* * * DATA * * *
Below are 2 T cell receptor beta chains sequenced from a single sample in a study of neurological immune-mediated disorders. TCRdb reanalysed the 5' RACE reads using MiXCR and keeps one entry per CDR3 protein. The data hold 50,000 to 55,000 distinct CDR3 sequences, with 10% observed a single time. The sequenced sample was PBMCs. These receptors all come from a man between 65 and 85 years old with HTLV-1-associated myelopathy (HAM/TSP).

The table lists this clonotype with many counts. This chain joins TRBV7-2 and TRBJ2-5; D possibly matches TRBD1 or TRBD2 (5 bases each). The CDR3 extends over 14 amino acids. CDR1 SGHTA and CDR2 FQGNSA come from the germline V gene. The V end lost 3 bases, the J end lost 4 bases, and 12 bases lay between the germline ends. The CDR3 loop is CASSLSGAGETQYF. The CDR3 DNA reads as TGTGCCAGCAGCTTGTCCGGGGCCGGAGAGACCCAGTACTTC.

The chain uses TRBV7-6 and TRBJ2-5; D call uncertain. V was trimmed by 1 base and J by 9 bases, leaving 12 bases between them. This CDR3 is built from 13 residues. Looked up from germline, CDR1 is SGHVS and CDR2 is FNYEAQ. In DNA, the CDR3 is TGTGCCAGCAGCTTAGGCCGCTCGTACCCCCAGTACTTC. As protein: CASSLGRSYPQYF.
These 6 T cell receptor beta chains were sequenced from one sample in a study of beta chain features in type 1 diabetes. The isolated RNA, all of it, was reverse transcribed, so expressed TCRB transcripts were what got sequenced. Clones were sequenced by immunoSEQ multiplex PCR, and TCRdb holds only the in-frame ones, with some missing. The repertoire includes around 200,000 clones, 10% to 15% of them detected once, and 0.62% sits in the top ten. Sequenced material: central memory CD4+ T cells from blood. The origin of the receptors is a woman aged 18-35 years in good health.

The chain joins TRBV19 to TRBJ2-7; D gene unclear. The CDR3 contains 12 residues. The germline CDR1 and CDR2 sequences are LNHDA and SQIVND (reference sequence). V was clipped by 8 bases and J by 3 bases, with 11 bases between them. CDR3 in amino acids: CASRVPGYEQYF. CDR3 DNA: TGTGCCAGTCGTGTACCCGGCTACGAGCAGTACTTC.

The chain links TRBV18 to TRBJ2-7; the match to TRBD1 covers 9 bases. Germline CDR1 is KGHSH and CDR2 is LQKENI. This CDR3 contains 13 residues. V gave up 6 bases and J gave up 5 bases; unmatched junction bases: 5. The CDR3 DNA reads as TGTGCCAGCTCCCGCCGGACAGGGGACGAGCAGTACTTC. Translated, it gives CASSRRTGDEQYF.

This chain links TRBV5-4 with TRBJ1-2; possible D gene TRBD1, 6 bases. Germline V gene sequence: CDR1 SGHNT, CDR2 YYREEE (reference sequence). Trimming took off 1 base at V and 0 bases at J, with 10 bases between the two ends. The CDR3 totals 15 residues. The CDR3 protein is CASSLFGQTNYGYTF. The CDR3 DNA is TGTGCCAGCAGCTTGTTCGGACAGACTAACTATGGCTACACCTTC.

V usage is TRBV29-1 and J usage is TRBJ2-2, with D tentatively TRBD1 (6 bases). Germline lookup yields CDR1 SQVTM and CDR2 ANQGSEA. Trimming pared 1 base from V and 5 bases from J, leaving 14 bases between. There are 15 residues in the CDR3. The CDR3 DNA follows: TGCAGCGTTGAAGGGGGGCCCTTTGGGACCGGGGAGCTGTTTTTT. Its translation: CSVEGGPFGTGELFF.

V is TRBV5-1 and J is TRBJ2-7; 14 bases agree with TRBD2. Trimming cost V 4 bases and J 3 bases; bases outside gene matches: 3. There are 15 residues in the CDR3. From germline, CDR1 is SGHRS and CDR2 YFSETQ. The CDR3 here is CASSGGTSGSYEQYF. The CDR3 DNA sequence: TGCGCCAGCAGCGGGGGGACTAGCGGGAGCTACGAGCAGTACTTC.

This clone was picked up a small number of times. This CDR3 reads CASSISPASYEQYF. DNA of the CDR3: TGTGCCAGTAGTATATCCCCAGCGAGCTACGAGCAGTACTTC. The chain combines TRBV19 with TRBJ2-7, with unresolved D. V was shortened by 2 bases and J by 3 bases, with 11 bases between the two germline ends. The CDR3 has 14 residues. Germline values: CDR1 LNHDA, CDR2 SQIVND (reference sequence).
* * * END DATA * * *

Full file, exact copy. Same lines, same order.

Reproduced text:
Below are 2 T cell receptor beta chains sequenced from a single sample in a study of neurological immune-mediated disorders. TCRdb reanalysed the 5' RACE reads using MiXCR and keeps one entry per CDR3 protein. The data hold 50,000 to 55,000 distinct CDR3 sequences, with 10% observed a single time. The sequenced sample was PBMCs. These receptors all come from a man between 65 and 85 years old with HTLV-1-associated myelopathy (HAM/TSP).

The table lists this clonotype with many counts. This chain joins TRBV7-2 and TRBJ2-5; D possibly matches TRBD1 or TRBD2 (5 bases each). The CDR3 extends over 14 amino acids. CDR1 SGHTA and CDR2 FQGNSA come from the germline V gene. The V end lost 3 bases, the J end lost 4 bases, and 12 bases lay between the germline ends. The CDR3 loop is CASSLSGAGETQYF. The CDR3 DNA reads as TGTGCCAGCAGCTTGTCCGGGGCCGGAGAGACCCAGTACTTC.

The chain uses TRBV7-6 and TRBJ2-5; D call uncertain. V was trimmed by 1 base and J by 9 bases, leaving 12 bases between them. This CDR3 is built from 13 residues. Looked up from germline, CDR1 is SGHVS and CDR2 is FNYEAQ. In DNA, the CDR3 is TGTGCCAGCAGCTTAGGCCGCTCGTACCCCCAGTACTTC. As protein: CASSLGRSYPQYF.
These 6 T cell receptor beta chains were sequenced from one sample in a study of beta chain features in type 1 diabetes. The isolated RNA, all of it, was reverse transcribed, so expressed TCRB transcripts were what got sequenced. Clones were sequenced by immunoSEQ multiplex PCR, and TCRdb holds only the in-frame ones, with some missing. The repertoire includes around 200,000 clones, 10% to 15% of them detected once, and 0.62% sits in the top ten. Sequenced material: central memory CD4+ T cells from blood. The origin of the receptors is a woman aged 18-35 years in good health.

The chain joins TRBV19 to TRBJ2-7; D gene unclear. The CDR3 contains 12 residues. The germline CDR1 and CDR2 sequences are LNHDA and SQIVND (reference sequence). V was clipped by 8 bases and J by 3 bases, with 11 bases between them. CDR3 in amino acids: CASRVPGYEQYF. CDR3 DNA: TGTGCCAGTCGTGTACCCGGCTACGAGCAGTACTTC.

The chain links TRBV18 to TRBJ2-7; the match to TRBD1 covers 9 bases. Germline CDR1 is KGHSH and CDR2 is LQKENI. This CDR3 contains 13 residues. V gave up 6 bases and J gave up 5 bases; unmatched junction bases: 5. The CDR3 DNA reads as TGTGCCAGCTCCCGCCGGACAGGGGACGAGCAGTACTTC. Translated, it gives CASSRRTGDEQYF.

This chain links TRBV5-4 with TRBJ1-2; possible D gene TRBD1, 6 bases. Germline V gene sequence: CDR1 SGHNT, CDR2 YYREEE (reference sequence). Trimming took off 1 base at V and 0 bases at J, with 10 bases between the two ends. The CDR3 totals 15 residues. The CDR3 protein is CASSLFGQTNYGYTF. The CDR3 DNA is TGTGCCAGCAGCTTGTTCGGACAGACTAACTATGGCTACACCTTC.

V usage is TRBV29-1 and J usage is TRBJ2-2, with D tentatively TRBD1 (6 bases). Germline lookup yields CDR1 SQVTM and CDR2 ANQGSEA. Trimming pared 1 base from V and 5 bases from J, leaving 14 bases between. There are 15 residues in the CDR3. The CDR3 DNA follows: TGCAGCGTTGAAGGGGGGCCCTTTGGGACCGGGGAGCTGTTTTTT. Its translation: CSVEGGPFGTGELFF.

V is TRBV5-1 and J is TRBJ2-7; 14 bases agree with TRBD2. Trimming cost V 4 bases and J 3 bases; bases outside gene matches: 3. There are 15 residues in the CDR3. From germline, CDR1 is SGHRS and CDR2 YFSETQ. The CDR3 here is CASSGGTSGSYEQYF. The CDR3 DNA sequence: TGCGCCAGCAGCGGGGGGACTAGCGGGAGCTACGAGCAGTACTTC.

This clone was picked up a small number of times. This CDR3 reads CASSISPASYEQYF. DNA of the CDR3: TGTGCCAGTAGTATATCCCCAGCGAGCTACGAGCAGTACTTC. The chain combines TRBV19 with TRBJ2-7, with unresolved D. V was shortened by 2 bases and J by 3 bases, with 11 bases between the two germline ends. The CDR3 has 14 residues. Germline values: CDR1 LNHDA, CDR2 SQIVND (reference sequence).